[0037] As an example of communications among the upgrade server 204 and client devices 122, when an upgrade file is available for transfer to a client device 122 from the upgrade server 204, the server 204 sends a user notification to notify the client device user that there are software components available for updating. The user notification is transmitted in accordance with the schedules generated by components of the traffic manager 120. The user notification can take the form of a text message via a Short Message Service (SMS) push protocol, Hypertext Transfer Protocol (HTTP), or Wireless Application Protocol (WAP), but is not so limited. Upon receiving confirmation from the handset users, the upgrade server 204 uses the original handset data communication protocol to send the upgrade file to the requesting handset.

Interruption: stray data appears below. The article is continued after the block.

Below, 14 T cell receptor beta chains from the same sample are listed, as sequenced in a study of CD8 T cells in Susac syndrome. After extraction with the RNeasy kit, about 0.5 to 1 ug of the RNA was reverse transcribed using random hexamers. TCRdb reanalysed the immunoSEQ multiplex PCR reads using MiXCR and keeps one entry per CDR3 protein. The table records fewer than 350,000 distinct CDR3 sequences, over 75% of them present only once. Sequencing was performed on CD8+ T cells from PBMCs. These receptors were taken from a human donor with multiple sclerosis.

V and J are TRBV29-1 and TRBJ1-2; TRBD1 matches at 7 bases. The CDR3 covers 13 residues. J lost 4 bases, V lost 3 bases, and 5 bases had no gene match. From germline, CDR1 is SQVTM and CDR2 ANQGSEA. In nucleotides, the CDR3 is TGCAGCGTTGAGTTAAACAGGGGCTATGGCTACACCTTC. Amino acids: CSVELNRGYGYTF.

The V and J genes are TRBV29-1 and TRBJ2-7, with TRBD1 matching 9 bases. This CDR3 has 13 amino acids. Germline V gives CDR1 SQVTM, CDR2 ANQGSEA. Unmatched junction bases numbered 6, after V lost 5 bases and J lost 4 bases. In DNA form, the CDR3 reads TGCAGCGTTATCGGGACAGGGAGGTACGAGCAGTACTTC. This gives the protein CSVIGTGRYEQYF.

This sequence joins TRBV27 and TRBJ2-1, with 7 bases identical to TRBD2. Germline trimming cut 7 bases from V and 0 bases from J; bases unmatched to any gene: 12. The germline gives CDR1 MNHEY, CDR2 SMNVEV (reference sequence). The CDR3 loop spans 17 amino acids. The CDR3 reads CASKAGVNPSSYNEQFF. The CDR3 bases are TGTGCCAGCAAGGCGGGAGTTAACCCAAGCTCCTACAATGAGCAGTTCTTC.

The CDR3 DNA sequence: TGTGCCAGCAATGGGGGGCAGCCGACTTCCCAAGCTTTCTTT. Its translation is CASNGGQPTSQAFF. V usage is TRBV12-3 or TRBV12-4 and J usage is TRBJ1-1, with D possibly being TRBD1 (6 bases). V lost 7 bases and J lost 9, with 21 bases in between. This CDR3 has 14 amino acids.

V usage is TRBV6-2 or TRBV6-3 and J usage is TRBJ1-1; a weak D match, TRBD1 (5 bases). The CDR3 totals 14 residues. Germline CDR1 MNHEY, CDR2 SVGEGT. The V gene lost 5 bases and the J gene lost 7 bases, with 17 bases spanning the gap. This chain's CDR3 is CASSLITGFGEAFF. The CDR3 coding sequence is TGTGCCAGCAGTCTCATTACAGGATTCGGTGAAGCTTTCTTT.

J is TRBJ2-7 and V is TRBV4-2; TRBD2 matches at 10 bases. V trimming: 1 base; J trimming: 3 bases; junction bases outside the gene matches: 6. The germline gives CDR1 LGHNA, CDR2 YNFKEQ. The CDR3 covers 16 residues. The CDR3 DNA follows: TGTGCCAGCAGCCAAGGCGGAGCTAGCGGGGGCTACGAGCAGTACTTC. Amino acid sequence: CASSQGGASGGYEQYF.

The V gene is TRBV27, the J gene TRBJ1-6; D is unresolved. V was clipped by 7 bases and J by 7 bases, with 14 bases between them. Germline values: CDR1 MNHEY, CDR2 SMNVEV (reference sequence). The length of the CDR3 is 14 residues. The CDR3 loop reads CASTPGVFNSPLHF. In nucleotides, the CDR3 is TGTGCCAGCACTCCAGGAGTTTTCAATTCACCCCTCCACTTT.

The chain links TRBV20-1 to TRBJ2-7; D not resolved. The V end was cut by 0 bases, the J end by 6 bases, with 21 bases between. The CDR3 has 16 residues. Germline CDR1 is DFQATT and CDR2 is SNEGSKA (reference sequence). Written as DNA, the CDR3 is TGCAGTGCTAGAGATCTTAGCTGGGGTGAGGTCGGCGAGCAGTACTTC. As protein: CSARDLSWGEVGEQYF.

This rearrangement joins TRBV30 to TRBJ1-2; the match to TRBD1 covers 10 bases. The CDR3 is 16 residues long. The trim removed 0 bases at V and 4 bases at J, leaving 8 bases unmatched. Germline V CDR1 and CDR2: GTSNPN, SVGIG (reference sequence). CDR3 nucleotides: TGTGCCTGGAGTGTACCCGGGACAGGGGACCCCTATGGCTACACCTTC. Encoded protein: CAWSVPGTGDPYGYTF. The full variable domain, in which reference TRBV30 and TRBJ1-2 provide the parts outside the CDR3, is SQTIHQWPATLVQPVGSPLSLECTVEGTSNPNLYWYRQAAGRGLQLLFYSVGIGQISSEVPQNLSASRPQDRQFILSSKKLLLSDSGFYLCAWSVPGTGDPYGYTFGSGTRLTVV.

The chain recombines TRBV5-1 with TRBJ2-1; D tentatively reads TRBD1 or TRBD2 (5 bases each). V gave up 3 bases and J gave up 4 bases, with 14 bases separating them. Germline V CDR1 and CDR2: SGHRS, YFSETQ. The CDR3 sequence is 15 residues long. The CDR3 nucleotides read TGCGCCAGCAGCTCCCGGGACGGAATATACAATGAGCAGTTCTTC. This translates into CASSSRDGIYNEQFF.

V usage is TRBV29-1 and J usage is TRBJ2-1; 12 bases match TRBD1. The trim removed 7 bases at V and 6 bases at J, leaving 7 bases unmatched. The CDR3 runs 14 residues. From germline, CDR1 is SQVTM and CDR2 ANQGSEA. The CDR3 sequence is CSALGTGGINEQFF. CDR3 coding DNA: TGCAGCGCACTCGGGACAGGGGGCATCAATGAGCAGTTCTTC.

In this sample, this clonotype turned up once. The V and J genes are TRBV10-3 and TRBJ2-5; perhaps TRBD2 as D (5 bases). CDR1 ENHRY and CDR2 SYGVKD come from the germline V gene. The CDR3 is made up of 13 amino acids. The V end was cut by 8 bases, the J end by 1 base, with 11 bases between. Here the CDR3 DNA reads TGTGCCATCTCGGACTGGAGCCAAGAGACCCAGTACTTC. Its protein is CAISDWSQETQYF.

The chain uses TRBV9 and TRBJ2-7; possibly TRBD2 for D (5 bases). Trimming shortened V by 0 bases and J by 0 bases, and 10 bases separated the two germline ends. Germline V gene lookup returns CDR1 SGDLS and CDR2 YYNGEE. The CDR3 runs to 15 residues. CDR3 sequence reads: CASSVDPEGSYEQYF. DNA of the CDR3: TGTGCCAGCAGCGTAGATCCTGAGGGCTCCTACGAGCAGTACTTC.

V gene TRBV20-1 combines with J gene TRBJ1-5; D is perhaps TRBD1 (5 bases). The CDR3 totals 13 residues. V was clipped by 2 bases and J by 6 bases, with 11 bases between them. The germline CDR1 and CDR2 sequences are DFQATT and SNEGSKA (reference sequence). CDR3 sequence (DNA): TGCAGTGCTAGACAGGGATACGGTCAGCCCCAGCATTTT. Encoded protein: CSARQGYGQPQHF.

[0038] In response to receipt of the confirmation from the handset, the upgrade server 204 authenticates and authorizes the user and/or requesting device, and verifies prerequisite capabilities and limitations of the requesting device. Following authentication the upgrade server 204, as the manager of client device configuration data, identifies the current versions of embedded software components of the requesting device 122, identifies and transfers appropriate upgrade files to the requesting device 122, logs the status of the upgrade transaction, and reports the results to the upgrade manager 205.